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first_imgThough Bryant nearly collected his second triple-double of the week with 15 points on 6-of-14 shooting, nine rebounds and eight assists in 33 minutes, the Lakers’ star showed a mixed result in late-game baskets. He missed a 13-foot jumper as the Lakers trailed 102-100 left with 1:47 left. Yet, Bryant also hit a 26-foot 3-pointer that cut the deficit to 106-105 with 24 seconds.Lakers coach Byron Scott has admired the Memphis Grizzlies from afar on how they have become an elite defensive team predicated on gritty play. But as they have done all season, the Lakers (10-23) hardly came close in showing that identity.After holding Memphis (24-8) to a 37.5-percent clip in the first quarter, the Lakers yielded double-digit performances to Mike Conley (19 points), Marc Gasol (18 points), Beno Udrih (16 points), Courtney Lee (14 points) and Prince (12). The Grizzlies also posted 48 points in the paint and outrebounded the Lakers 46-38.“I don’t necessarily think you need five great individual defenders,” Scott said beforehand. “You just need five great guys who are understanding the principles and do it on a consistent night to night basis.”How do the Lakers do that? The drama and unexpected twists traveled with the Lakers in nearly every step they took.But no matter what sort of identity the Lakers showed, they still found a way to lose.The Lakers’ 109-106 defeat to the Memphis Grizzlies on Friday at Staples Center became official once Kobe Bryant’s turnaround 3-point shot hit off the back rim with 0.6 seconds left. But so many other sequences set up that ending.Lakers forward Ed Davis came through with a season-high 20 points on 7-of-9 shooting and eight rebounds despite wearing a plastic mask to protect his broken nose. But Davis failed to tie the score on a pair of free throws. He made one of two attempts, his second one rimming out as the Grizzlies enjoyed a 102-101 edge with 2.1 seconds left. Moments earlier, plenty of fans at Staples Center expressed disappointment that Tayshaun Prince’s above-the-shoulder foul on Davis wasn’t called as a flagrant foul type 2. “Finding guys that have killer instincts,” Scott said. “That’s another conversation.”That negated some otherwise positive developments.Lakers guard Jeremy Lin posted 20 points on 9-of-14 shooting, five assists and three steals after spending all season mired in inconsistency and discomfort. Lakers forward Carlos Boozer helped anchor the second unit with 14 points before fouling out with 5:10 remaining. Nick Young complemented his new afro with 14 points, including a 3-pointer and a layup that put the Lakers up 97-96 with 4:17 left.But then the Lakers allowed Memphis to score 13 points in that final stretch, exposing a defensive weakness that becomes more problematic than of the Lakers’ offensive growth they have enjoyed in recent days.center_img Newsroom GuidelinesNews TipsContact UsReport an Errorlast_img read more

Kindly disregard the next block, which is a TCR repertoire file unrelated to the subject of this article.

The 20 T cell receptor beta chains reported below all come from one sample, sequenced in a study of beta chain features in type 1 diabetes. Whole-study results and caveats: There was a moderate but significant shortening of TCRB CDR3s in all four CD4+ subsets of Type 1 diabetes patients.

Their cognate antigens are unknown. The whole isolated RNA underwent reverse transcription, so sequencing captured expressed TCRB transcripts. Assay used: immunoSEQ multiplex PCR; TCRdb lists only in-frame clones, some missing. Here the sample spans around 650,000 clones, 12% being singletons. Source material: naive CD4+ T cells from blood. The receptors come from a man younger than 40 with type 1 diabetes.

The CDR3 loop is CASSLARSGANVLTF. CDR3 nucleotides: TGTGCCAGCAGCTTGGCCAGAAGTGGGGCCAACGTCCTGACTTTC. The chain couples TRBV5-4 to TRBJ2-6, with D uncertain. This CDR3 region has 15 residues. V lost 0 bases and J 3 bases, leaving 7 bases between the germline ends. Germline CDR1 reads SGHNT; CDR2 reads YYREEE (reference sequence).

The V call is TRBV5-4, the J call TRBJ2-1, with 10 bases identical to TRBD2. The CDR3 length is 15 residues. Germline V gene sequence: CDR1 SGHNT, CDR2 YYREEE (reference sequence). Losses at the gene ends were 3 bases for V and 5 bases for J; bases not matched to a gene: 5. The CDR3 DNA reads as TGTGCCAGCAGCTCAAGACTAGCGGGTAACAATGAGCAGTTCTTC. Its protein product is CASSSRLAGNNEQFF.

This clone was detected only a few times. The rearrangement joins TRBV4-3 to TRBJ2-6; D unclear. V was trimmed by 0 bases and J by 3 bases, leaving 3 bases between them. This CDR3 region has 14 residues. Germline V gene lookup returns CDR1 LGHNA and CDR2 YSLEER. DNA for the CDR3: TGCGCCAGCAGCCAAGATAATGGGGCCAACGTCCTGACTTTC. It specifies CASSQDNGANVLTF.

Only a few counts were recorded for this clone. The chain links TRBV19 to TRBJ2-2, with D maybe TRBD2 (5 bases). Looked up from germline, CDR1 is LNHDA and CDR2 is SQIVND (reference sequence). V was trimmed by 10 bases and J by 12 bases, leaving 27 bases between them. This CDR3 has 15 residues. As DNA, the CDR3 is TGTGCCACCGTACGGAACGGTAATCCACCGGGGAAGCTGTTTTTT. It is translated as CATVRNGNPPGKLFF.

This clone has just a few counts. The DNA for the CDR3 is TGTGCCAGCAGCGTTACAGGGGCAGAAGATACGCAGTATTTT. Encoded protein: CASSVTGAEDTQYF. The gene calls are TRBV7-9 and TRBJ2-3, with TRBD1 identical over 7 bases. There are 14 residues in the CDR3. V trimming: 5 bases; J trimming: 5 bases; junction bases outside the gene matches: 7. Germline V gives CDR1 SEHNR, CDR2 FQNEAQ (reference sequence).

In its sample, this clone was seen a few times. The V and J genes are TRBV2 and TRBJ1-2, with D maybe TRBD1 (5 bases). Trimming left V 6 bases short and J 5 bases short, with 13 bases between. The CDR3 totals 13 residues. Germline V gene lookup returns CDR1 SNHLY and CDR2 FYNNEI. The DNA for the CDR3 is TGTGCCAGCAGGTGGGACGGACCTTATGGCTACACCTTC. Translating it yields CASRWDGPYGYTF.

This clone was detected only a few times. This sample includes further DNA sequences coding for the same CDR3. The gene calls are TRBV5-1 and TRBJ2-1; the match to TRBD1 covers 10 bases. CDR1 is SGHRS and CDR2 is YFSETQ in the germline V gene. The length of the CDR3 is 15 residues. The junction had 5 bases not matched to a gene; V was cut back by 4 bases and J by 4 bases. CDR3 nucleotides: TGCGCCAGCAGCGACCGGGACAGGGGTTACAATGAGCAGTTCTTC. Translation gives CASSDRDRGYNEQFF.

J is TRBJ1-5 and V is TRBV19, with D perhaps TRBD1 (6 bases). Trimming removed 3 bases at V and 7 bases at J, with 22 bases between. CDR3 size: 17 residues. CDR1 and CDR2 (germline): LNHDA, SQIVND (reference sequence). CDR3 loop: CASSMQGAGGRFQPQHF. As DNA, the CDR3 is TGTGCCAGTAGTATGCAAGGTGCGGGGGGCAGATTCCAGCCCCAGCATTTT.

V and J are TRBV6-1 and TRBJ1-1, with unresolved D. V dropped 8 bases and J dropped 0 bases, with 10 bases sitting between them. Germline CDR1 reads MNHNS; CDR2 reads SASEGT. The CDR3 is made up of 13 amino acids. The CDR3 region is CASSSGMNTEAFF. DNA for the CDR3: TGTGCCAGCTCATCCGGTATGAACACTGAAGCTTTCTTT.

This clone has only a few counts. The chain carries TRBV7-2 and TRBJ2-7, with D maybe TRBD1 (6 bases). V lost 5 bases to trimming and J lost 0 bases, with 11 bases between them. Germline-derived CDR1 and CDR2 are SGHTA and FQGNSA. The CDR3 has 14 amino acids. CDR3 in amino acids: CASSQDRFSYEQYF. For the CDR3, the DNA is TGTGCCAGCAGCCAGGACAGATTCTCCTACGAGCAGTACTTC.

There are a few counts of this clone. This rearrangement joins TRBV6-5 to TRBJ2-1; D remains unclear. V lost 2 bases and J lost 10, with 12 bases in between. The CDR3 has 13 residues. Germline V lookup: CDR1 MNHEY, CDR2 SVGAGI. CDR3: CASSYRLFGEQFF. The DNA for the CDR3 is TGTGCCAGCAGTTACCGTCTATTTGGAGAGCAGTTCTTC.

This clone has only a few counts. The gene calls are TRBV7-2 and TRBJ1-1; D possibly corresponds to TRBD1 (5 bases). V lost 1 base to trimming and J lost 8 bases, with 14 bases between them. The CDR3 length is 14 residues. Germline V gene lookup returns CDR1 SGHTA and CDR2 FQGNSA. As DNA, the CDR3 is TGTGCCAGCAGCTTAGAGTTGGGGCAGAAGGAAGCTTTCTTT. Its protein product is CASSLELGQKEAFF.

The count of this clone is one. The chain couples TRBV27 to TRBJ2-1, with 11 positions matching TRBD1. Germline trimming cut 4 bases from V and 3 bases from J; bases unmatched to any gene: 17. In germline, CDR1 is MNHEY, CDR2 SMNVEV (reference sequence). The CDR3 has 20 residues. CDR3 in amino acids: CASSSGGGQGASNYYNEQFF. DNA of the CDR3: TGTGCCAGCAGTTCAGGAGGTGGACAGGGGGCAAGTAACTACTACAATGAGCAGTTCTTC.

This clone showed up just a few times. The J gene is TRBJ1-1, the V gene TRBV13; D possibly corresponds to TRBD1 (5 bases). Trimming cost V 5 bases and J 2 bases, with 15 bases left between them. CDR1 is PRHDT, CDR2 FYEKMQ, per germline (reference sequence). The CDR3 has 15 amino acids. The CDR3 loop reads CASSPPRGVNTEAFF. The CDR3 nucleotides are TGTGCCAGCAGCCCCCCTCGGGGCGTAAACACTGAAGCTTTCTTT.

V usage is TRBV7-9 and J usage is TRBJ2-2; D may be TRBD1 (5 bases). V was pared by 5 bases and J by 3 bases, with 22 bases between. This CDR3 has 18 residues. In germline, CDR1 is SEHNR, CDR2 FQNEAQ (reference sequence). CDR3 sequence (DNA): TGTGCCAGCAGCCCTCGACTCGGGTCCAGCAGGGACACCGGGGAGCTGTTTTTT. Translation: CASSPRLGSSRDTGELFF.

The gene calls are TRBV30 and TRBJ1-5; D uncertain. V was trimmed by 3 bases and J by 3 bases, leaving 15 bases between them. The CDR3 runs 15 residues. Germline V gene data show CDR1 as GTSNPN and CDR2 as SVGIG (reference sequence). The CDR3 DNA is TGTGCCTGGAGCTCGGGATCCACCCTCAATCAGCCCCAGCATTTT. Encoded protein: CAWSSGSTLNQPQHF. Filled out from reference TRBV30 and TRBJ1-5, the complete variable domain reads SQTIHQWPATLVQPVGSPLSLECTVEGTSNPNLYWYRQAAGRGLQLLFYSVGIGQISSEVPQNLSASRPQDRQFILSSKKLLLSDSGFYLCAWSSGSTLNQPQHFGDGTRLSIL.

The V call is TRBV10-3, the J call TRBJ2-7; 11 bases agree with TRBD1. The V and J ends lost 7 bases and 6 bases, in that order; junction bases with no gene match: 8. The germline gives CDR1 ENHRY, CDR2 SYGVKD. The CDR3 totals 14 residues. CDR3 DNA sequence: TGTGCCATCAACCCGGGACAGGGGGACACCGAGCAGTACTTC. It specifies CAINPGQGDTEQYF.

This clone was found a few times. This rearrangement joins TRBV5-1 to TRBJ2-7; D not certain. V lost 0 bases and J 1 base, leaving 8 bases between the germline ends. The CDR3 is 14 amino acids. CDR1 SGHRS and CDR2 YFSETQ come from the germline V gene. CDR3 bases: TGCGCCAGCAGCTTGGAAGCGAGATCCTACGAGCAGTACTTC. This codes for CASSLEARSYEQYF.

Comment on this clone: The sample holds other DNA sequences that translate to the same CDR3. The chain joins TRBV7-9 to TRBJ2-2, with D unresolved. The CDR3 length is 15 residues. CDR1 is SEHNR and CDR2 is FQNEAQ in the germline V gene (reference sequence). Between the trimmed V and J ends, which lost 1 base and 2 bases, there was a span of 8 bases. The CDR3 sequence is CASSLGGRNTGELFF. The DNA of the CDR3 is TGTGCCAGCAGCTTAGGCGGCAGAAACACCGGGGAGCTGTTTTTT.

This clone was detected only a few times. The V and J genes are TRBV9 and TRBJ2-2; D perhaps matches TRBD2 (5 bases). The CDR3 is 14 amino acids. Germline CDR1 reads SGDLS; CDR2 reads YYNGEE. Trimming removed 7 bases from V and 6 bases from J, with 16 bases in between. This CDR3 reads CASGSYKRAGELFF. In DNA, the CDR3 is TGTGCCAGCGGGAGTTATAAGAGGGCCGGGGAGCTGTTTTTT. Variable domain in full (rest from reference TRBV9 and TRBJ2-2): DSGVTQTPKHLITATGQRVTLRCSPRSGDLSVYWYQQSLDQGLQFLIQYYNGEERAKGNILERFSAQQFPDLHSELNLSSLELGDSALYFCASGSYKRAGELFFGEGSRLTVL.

Teenager Emily to defend English stroke play title

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first_img Tags: Emily Price Teenager Emily Price will defend her title when the English women’s open stroke play championship is played next week at Woodhall Spa, Lincolnshire, from 22-24 August.The 17-year-old (pictured) won by two shots last year and has recently helped England to regain their crown as Girls’ Home Internationals champions.Price, from Cleobury Mortimer in Worcestershire, is part of a top-class field which includes Sophie Lamb (Clitheroe, Lancashire) who was the low amateur at the Ricoh Women’s British Open.Lamb, the British stroke play champion, is one of four players in the championship who were in the England side which recently became European team champions.The others are Welsh stroke play champion Gemma Clews (Delamere Forest, Cheshire); Lianna Bailey (Kirby Muxloe, Leicestershire); and Rochelle Morris (Woodsome Hall, Yorkshire) who went on to become England’s top scorer at the women’s Home Internationals with a perfect score of six wins.There’s also a strong contingent of girl internationals, including English girls’ champion Bel Wardle (Prestbury, Cheshire) and English U16 girls’ winner, Annabell Fuller (Roehampton, Surrey).The host club will be represented by Billie-Jo Smith, while a number of players come from much further afield, travelling from countries such as the Czech Republic, Finland, Italy and Germany.The 72-hole championship will be played on the world-renowned Hotchkin course, with the full field playing a round on Tuesday and Wednesday, 22 and 23 August. The leading 40 competitors and ties will play the final 36 holes on Thursday, 24 August.Click here for more information, including tee times.Image copyright Leaderboard Photography 18 Aug 2017 Teenager Emily to defend English stroke play title last_img read more